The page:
by Anastasia Carrow
Art “Angels and Demons” by Arizona Smith
We need feminism so women can take over the world, effectively eradicating every other inferior gender. Duh. How could she not understand?
I shake the thought from my mind. I’m at Angelica’s house now. Before I can raise a fist to knock, the door swings open and I’m pulled inside.
“Did anyone see you?” Angelica asks.
By ‘anyone’, she means any men. “Of course not,” I scoff.
She nods, leading me down the stairs to her basement. The frivolous, girly chatter of our thirty-six members rises to meet me. I catch familiar terms like “shoes”, “makeup”, and “diet”. I feel comforted.
“All right, girls,” Angelica says to the group. They go silent. “We’ve got new members today, so let’s bring the fire. Show them what we’re all about.” I take a seat on the floor. Angelica stands at the front of the room, a moderator for the discussion. “The round table is open now. Speak your truths.”
“Oh! Me first,” says Julie—a gum-snapping seventeen-year-old. She stands, hands on her hips. “So, the other day, I was walking down the street—with headphones on, minding my own business, right?—and noguys tried to hit on me.”
We all gasped.
“I know, right?” Julie continues. “What in the patriarchal hell is that? I was so disappointed. I love shutting down their pathetic attempts. It’s the perfect opportunity to assert my dominance, as a woman and all. Like, am I losing my touch? Am I not good enough anymore?” She starts to cry. The girl next to her grabs her hand. The rest of us summon a rousing chorus of assurances.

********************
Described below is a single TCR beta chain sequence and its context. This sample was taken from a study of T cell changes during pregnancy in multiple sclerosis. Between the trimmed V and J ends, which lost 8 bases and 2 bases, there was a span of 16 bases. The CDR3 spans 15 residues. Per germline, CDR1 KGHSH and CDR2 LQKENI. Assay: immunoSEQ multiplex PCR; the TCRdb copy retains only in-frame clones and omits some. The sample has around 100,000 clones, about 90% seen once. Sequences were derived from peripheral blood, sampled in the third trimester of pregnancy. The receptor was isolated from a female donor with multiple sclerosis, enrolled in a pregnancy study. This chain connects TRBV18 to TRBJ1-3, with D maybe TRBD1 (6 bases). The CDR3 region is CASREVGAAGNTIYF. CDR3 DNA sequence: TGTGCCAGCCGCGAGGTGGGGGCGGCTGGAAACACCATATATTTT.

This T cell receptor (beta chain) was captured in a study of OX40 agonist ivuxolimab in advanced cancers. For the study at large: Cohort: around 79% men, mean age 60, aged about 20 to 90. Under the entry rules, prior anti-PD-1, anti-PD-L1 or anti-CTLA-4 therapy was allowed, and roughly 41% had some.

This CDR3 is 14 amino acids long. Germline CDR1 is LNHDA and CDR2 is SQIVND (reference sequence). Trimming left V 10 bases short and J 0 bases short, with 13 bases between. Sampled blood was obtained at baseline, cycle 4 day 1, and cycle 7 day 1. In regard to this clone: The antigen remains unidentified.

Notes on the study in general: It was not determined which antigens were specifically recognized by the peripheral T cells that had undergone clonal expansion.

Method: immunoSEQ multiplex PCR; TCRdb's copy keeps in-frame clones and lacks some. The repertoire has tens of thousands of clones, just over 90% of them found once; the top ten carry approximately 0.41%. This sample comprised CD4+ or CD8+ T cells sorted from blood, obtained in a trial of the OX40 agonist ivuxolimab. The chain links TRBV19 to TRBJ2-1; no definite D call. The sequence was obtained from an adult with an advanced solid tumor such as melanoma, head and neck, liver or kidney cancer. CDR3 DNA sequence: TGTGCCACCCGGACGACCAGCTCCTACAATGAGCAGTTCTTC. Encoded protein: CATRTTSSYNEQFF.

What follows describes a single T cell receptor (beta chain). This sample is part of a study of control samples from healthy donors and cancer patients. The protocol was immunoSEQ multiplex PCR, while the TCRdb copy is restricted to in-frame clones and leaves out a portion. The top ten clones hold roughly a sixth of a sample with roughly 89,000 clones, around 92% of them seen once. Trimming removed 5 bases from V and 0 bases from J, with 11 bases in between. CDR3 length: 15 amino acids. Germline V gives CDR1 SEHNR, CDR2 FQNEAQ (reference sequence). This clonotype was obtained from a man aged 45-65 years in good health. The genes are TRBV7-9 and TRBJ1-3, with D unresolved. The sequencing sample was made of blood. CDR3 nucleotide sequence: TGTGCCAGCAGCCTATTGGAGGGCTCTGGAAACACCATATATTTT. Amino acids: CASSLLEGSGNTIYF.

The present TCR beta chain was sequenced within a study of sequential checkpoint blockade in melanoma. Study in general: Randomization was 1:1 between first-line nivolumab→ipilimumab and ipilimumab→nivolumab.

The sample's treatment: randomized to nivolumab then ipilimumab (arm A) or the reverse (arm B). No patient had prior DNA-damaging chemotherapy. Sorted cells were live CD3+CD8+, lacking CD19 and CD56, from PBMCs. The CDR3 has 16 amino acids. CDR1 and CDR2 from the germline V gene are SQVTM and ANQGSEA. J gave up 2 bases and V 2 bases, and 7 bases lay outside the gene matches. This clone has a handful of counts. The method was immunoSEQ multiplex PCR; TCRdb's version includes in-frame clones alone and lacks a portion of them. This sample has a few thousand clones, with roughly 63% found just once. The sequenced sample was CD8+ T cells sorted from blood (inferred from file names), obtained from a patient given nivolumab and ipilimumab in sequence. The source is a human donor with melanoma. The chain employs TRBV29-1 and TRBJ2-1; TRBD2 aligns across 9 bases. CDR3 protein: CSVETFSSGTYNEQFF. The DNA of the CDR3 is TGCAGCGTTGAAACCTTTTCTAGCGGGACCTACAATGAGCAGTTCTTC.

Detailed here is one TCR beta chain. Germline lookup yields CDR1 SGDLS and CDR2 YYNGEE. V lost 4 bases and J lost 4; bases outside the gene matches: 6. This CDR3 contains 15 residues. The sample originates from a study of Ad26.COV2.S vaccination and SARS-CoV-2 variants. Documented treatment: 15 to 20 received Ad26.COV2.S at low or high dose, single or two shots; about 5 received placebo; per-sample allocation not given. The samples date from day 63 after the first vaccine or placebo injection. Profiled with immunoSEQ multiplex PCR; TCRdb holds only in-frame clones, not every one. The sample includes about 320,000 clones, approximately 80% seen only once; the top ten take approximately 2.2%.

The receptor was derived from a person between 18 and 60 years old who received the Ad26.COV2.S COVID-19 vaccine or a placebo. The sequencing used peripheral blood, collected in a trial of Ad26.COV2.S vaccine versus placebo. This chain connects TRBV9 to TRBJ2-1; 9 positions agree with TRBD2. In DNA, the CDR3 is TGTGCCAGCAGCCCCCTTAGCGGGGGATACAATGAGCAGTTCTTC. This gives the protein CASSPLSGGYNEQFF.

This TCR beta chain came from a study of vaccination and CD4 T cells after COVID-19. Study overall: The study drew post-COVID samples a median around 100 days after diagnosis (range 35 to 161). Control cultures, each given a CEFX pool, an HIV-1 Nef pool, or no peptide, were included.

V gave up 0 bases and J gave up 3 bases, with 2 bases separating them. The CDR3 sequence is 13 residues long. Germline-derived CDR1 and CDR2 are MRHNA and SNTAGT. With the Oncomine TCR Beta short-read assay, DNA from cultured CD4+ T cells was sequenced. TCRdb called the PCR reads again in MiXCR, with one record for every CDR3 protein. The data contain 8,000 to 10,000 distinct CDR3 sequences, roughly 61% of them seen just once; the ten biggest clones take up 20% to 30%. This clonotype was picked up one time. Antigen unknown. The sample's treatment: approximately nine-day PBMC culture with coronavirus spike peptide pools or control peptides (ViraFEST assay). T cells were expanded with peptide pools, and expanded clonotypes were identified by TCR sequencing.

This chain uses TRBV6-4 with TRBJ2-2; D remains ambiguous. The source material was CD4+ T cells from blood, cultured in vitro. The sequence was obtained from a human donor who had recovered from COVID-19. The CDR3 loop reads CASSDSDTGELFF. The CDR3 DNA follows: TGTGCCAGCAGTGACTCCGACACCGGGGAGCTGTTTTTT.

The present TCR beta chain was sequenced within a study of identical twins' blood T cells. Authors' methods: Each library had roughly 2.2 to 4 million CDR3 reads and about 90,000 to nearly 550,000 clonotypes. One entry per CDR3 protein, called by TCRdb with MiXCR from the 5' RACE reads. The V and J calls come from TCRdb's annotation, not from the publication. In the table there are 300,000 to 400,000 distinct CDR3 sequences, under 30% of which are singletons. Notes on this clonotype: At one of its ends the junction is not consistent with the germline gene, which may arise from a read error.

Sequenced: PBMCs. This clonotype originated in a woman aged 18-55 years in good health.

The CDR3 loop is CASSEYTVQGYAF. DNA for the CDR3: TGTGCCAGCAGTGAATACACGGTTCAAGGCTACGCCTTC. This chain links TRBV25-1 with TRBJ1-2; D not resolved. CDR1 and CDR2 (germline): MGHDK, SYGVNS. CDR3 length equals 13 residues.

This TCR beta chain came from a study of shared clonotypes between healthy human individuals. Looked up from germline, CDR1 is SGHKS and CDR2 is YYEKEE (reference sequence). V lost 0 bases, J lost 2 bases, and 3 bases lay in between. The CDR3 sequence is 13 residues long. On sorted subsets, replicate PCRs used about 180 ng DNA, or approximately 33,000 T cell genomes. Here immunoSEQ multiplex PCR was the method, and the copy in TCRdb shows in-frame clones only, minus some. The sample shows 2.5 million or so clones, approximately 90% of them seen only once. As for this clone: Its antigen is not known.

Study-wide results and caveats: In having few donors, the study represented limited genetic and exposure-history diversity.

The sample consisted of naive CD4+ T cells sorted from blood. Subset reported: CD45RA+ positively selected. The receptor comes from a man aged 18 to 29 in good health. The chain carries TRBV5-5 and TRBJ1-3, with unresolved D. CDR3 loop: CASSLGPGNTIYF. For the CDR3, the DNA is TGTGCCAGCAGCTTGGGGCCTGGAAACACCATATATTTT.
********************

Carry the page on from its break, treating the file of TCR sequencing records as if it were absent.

Angelica smiles sympathetically. “Girls, don’t fret. There are plenty of other ways we can destroy men. Can anyone think of some examples?”
“Um, ghosting?” The question comes from behind me. It’s Susan, a quiet university student who I always thought was mousy at best until she took her glasses off one day.
“Ah, yes,” says Angelica. “Stand, please. Elaborate further.”
Susan scrambles to her feet, smoothing out her skirt. “Well, on dating apps and stuff, I like to match with men, lead them on for a little while, and then ghost them. Never message them again.” She smirks, lowering her voice. “Sometimes, I’ll even set up a date. And then just not show up.”
“Oh, my God! I do that, too!” one of the new recruits says. “It’s sosatisfying, breaking their shriveled, misogynistic hearts. Cackling behind my computer screen while they call me a bitch. Love it.”
“Honestly, are men even people?”says the girl next to her, rolling her eyes. “I’m not joking, I love dogs and whipped soy cinnamon lattes more than I love my boyfriend.”
“Whoa, ladies,” Angelica warns. “That’s a philosophical debate for another time. But you’re right, men are uniquely . . . inhuman.”
“Yeah, but what about tall guys?” Kiki asks.
Angelica nods solemnly. “Yes, if you must choose a man, choose one that’s tall. But shun short men whenever possible. It’s inconceivable for a female to be attracted to a short man.”
“Great. That’s what I thought.” Kiki bites her lip. “But—”
“It’s okay. Remember, this is a safe place.”
She drops her voice to a whisper. “What if a man shows . . . emotion?”
The room breaks outin protests.
“Ladies!” Angelica shouts, quieting everyone. “Kiki, we all know that men are incapable of sensitivityand emotional reasoning. That is precisely why they must be destroyed. If you believe a man is showing emotion, it’s a trick. Do you understand?”
“Absolutely,” Kiki says, eyes wide.
I raise my hand.
“Yes, Nancy?” Angelica points at me.
“Isn’t it time for our sacrifice now?” I say. “It’s a full moon tonight.”
“How could I have forgotten?” Angelica says, turning back to the room. “Girls, have we all aligned our cycles?”
We take a moment to check in with each other, affirming.
Angelica is pleased. She steps over a few of us, unlocking a door against the far wall to reveal a hideously naked man, bound and gagged, sitting on the floor of the small closet. Faced with the group of us, he begins to wiggle frantically, like a worm.
“Well then, ladies,” Angelica announces. “Let’s get our PMS on.”
Cheers erupt all around.